In a paper (sorry, PDF only) last month at FC05, Garfinkel and friends reported on an interesting survey conducted in two communities of merchants, one which received signed email from a supplier, and one which did not. This was an unusual chance to test two groups distinguished by usage of a crypto tool.
The biggest result to my mind is that users simply didn't as a body understand what the signed emails were all about. Even though these merchants were dealing with valuable transactions, the group that was receiving signed email only did a little better than the control group in knowing it (33% as opposed to 20%). This is a confusion that I'd expect, I recently installed a good cert into my Thunderbird and I still cannot send out signed or encrypted email using S/MIME (I forget why).
It's a very valuable survey, and welcome addition to the work of Ping, Friedman, et al, and of course Simson Garfinkel's thesis. I've copied the Conclusion below as anyone involved with email or user security should be aware of how real systems meet real users.
But there is one area where I take exception at. Garfinkel el al believe that commercial entities "should immediately adopt the practice of digitally-signing their mail to customers with S/MIME signatures using a certificate signed by a widely-published CA such as VeriSign."
Strongly Disagree! As there is nothing in the paper that indicates the meaning of a digital signature, this is a bad recommendation. Are they asking merchants to take on unlimited liability? Is this a simply a protection against forged emails? Or a checksum against network corruption? Without some thought as to what it is the merchant is promising, I'd recommend that signing be left off.
(Encryption, on the other hand, is fine. We can never have enough encryption. But this survey didn't cover that.)
Abstract.We surveyed 470 Amazon.com merchants regarding their experience, knowledge and perceptions of digitally-signed email. Some of these merchants (93) had been receiving digitally-signed VAT invoices from Amazon for more than a year. Respondents attitudes were measured as to the role of signed and/or sealed mail in e-commerce. Among our findings: 25.2% of merchants thought that receipts sent by online merchants should be digitally-signed, 13.2% thought they should be sealed with encryption, and 33.6% thought that they should be both signed and sealed. Statistically-significant differences between merchants who had received the signed mail and those who had not are noted. We conclude that Internet-based merchants should send digitally-signed email as a best practice, even if they think that their customers will not understand the signatures, on the grounds that today s email systems handle such signatures automatically and the passive exposure to signatures appears to increase acceptance and trust.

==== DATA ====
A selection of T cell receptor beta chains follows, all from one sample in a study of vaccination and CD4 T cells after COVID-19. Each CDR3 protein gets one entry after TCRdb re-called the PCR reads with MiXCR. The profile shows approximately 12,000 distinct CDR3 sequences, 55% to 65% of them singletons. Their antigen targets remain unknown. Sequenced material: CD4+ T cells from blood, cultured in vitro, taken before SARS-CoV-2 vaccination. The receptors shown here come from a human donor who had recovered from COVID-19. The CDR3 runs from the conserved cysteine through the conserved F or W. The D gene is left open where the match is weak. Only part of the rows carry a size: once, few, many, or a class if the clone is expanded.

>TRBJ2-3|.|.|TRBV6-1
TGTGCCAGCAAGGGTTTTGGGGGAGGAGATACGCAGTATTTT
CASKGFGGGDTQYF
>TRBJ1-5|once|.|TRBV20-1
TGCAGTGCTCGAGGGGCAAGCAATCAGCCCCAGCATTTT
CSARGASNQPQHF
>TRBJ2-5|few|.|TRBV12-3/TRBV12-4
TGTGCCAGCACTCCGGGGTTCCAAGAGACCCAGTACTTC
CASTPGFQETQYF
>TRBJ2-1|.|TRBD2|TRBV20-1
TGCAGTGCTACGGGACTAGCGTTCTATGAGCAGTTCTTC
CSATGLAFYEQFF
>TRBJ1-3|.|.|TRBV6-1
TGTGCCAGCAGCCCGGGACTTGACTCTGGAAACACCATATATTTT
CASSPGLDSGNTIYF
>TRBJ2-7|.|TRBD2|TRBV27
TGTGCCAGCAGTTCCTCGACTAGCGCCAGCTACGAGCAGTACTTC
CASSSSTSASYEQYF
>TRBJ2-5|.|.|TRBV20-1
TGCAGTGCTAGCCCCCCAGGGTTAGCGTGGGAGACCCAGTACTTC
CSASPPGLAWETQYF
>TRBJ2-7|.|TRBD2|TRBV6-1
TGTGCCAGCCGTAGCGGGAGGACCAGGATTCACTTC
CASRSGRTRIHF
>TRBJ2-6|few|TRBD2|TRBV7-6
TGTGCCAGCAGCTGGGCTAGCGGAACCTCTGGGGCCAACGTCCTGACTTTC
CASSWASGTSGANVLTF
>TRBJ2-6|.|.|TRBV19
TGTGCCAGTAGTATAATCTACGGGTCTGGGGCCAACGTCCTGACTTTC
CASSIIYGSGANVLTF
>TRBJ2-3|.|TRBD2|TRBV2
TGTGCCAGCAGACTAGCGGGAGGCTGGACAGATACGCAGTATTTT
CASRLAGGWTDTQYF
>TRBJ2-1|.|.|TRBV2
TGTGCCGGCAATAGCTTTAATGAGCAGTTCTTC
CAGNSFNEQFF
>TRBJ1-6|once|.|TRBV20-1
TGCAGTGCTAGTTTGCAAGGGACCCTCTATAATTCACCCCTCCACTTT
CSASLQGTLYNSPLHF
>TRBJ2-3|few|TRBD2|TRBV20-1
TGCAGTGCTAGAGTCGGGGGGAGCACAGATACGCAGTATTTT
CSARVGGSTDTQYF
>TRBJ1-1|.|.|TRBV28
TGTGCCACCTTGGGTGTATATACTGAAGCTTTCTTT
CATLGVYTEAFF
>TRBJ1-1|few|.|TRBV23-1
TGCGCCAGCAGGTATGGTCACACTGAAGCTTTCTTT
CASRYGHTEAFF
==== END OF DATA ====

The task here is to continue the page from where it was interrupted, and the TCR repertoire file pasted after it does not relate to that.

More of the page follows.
4 Conclusions and Policy Implications
We surveyed hundreds of people actively involved in the business of e-commerce as to their views on and experience with digitally-signed email. Although they had not received prior notification of the fact, some of these individuals had been receiving digitally-signed email for more than a year. To the best of our knowledge this is the first survey of its kind
It is widely believed that people will not use cryptographic techniques to protect email unless it is extraordinarily easy to use. We showed that even relatively unsophisticated computer users who do not send digitally-signed mail nevertheless believe that it should be used to protect the email that they themselves are sending (and to a lesser extent, receiving as well).
We believe that digitally-signed mail could provide some measure of defense against phishing attacks. Because attackers may try to obtain certificates for typo or copycat names, we suggest that email clients should indicate the difference between a certificate that had been received many times and one that is being received for the first time much in the way that programs implementing the popular SSH protocol  alert users when a host key has changed.
We found that the majority (58.5%) of respondents did not know whether or not the program that they used to read their mail handled encryption, even though the vast majority (81.1%) use such mail clients. Given this case, companies that survey their customers as to whether or not the customers have encryption-capable mail readers are likely to yield erroneous results.
We learned that digitally-signed mail tends to increase the recipient s trust in the email infrastructure.We learned that despite more than a decade of confusion over multiple standards for secure email, there are now few if any usability barriers to receiving mail that s digitally-signed with S/MIME signatures using established CAs.